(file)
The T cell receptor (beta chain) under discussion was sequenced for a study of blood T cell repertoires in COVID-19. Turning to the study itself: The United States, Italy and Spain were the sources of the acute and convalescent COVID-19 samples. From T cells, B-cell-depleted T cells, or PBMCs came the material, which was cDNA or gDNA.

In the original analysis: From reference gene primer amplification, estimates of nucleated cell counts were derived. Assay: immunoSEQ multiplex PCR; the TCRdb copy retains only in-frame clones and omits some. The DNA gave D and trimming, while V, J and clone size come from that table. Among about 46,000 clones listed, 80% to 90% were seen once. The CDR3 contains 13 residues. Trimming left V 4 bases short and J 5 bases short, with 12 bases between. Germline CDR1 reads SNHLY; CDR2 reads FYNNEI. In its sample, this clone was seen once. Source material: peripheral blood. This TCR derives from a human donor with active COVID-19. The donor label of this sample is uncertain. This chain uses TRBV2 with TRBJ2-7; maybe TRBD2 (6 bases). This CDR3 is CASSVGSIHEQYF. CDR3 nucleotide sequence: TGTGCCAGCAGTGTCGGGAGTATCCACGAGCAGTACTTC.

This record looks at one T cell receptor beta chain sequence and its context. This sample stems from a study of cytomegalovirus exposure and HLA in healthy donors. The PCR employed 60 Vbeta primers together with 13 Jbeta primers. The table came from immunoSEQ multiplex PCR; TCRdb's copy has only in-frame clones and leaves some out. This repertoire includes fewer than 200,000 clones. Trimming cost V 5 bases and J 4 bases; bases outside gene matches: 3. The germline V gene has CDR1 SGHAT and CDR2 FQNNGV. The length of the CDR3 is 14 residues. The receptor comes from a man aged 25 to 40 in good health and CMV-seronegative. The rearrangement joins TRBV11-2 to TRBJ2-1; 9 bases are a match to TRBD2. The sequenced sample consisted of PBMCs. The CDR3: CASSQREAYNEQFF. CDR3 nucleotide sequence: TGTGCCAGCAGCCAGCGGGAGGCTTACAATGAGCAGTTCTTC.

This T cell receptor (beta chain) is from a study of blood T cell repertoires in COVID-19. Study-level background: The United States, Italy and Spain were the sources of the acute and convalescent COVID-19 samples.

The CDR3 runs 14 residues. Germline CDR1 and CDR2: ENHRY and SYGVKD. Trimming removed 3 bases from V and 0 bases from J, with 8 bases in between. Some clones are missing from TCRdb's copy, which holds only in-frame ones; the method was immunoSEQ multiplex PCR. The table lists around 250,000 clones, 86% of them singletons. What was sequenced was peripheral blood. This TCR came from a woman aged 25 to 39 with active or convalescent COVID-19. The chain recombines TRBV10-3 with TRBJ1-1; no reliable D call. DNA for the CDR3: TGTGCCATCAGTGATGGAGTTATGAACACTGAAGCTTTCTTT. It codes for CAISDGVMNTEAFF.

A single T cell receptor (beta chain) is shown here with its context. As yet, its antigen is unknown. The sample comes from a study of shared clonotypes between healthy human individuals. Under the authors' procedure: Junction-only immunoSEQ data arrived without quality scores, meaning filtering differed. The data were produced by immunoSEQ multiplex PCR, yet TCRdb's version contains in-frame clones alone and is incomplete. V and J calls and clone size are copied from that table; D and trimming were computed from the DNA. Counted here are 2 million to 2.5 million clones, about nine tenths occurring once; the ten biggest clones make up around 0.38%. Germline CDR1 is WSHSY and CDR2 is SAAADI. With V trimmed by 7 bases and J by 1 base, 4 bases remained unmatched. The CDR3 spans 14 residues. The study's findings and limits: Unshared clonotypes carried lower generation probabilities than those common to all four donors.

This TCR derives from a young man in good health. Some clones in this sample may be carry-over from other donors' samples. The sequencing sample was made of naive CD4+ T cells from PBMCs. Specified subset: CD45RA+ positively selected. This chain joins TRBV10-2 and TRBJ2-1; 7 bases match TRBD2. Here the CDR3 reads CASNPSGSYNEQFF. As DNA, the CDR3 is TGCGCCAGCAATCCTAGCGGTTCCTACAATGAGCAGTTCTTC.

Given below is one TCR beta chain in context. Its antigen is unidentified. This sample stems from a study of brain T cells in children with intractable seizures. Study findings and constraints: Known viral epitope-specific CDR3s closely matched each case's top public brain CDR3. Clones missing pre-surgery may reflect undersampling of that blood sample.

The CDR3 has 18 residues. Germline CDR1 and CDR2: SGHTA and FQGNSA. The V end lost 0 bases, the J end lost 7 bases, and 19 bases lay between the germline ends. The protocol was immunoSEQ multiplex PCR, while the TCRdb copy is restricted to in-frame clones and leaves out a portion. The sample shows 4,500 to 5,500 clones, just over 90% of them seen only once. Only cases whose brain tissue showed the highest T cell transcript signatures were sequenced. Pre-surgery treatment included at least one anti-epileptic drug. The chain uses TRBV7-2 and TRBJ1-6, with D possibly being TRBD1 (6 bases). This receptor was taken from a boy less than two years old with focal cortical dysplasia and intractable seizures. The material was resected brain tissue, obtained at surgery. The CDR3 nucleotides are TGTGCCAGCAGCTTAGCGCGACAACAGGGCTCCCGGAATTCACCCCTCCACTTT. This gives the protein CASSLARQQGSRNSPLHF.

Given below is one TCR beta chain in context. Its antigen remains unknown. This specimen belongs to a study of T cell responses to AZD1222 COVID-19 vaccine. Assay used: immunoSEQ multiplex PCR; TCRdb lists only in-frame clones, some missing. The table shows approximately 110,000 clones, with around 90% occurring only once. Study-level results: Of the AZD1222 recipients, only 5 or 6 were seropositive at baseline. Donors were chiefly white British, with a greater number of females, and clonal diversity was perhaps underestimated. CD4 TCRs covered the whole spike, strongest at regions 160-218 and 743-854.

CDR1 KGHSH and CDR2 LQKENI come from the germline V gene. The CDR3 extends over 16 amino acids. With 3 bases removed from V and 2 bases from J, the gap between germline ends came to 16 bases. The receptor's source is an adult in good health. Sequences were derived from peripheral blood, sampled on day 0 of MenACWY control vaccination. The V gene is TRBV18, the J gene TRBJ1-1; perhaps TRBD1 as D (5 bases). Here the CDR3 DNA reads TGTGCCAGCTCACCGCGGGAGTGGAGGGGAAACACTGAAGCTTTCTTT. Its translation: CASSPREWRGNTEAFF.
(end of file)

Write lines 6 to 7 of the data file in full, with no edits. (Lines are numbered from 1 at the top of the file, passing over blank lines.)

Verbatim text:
A single T cell receptor (beta chain) is shown here with its context. As yet, its antigen is unknown. The sample comes from a study of shared clonotypes between healthy human individuals. Under the authors' procedure: Junction-only immunoSEQ data arrived without quality scores, meaning filtering differed. The data were produced by immunoSEQ multiplex PCR, yet TCRdb's version contains in-frame clones alone and is incomplete. V and J calls and clone size are copied from that table; D and trimming were computed from the DNA. Counted here are 2 million to 2.5 million clones, about nine tenths occurring once; the ten biggest clones make up around 0.38%. Germline CDR1 is WSHSY and CDR2 is SAAADI. With V trimmed by 7 bases and J by 1 base, 4 bases remained unmatched. The CDR3 spans 14 residues. The study's findings and limits: Unshared clonotypes carried lower generation probabilities than those common to all four donors.

This TCR derives from a young man in good health. Some clones in this sample may be carry-over from other donors' samples. The sequencing sample was made of naive CD4+ T cells from PBMCs. Specified subset: CD45RA+ positively selected. This chain joins TRBV10-2 and TRBJ2-1; 7 bases match TRBD2. Here the CDR3 reads CASNPSGSYNEQFF. As DNA, the CDR3 is TGCGCCAGCAATCCTAGCGGTTCCTACAATGAGCAGTTCTTC.